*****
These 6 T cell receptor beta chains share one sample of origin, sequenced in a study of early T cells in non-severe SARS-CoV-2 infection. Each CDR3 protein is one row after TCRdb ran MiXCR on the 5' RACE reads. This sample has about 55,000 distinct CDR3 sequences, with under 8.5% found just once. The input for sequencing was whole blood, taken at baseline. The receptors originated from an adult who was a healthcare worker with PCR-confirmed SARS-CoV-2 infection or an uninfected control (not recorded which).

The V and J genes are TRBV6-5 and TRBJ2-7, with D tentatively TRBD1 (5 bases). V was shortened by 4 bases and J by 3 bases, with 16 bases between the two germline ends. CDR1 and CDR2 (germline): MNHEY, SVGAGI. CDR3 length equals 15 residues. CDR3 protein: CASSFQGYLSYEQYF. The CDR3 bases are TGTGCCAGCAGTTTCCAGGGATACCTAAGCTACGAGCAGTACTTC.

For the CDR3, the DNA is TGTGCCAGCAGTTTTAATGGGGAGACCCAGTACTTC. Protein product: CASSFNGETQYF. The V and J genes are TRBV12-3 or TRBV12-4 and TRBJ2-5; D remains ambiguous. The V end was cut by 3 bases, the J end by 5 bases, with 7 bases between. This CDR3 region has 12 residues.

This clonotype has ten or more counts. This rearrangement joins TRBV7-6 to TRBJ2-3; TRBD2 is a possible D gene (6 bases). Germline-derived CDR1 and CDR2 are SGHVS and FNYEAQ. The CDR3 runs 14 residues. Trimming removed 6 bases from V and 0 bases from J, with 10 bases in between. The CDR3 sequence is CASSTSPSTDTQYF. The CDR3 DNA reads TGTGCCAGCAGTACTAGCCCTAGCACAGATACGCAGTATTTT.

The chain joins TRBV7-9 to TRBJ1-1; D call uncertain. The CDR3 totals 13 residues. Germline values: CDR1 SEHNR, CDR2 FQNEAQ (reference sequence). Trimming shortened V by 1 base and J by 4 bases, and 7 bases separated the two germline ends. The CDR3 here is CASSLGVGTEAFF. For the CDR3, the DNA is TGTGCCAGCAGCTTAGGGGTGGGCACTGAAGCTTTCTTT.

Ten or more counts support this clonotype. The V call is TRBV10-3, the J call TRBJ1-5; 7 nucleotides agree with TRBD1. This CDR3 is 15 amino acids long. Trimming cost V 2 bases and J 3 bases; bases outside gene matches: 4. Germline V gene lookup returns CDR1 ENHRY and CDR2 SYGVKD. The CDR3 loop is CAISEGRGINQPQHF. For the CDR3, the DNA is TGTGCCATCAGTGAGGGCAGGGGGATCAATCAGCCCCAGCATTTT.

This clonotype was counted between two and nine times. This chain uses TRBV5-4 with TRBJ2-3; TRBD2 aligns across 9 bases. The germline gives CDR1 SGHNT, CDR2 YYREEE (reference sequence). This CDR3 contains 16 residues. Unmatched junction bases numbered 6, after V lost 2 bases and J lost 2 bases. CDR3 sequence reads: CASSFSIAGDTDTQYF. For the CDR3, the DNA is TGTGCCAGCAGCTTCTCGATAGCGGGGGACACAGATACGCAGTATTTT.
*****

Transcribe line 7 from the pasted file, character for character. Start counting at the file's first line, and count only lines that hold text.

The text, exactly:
This clonotype was counted between two and nine times. This chain uses TRBV5-4 with TRBJ2-3; TRBD2 aligns across 9 bases. The germline gives CDR1 SGHNT, CDR2 YYREEE (reference sequence). This CDR3 contains 16 residues. Unmatched junction bases numbered 6, after V lost 2 bases and J lost 2 bases. CDR3 sequence reads: CASSFSIAGDTDTQYF. For the CDR3, the DNA is TGTGCCAGCAGCTTCTCGATAGCGGGGGACACAGATACGCAGTATTTT.